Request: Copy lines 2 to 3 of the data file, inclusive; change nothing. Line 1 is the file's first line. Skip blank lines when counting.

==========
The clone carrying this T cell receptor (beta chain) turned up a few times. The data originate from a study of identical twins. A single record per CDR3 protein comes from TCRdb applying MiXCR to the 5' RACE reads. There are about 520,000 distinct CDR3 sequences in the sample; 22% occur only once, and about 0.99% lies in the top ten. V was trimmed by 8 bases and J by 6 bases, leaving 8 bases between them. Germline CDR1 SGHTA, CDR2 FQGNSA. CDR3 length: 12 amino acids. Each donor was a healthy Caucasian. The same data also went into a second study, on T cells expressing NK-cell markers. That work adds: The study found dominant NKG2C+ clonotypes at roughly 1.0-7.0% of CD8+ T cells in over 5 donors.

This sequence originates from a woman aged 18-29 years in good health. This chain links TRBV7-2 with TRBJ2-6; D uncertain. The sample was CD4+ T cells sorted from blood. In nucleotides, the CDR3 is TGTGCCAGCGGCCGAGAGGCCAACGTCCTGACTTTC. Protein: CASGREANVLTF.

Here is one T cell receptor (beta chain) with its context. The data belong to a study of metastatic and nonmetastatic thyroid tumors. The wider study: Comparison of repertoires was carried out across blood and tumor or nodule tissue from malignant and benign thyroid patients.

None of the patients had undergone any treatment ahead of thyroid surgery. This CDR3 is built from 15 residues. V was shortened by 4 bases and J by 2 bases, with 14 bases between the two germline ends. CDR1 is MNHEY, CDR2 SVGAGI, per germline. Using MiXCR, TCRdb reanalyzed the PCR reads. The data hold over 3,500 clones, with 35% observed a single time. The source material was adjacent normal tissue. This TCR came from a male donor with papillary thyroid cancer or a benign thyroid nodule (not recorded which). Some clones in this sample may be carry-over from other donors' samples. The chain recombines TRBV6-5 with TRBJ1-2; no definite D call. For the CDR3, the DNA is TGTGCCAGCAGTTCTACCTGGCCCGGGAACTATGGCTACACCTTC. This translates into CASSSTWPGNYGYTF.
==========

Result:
This sequence originates from a woman aged 18-29 years in good health. This chain links TRBV7-2 with TRBJ2-6; D uncertain. The sample was CD4+ T cells sorted from blood. In nucleotides, the CDR3 is TGTGCCAGCGGCCGAGAGGCCAACGTCCTGACTTTC. Protein: CASGREANVLTF.

Here is one T cell receptor (beta chain) with its context. The data belong to a study of metastatic and nonmetastatic thyroid tumors. The wider study: Comparison of repertoires was carried out across blood and tumor or nodule tissue from malignant and benign thyroid patients.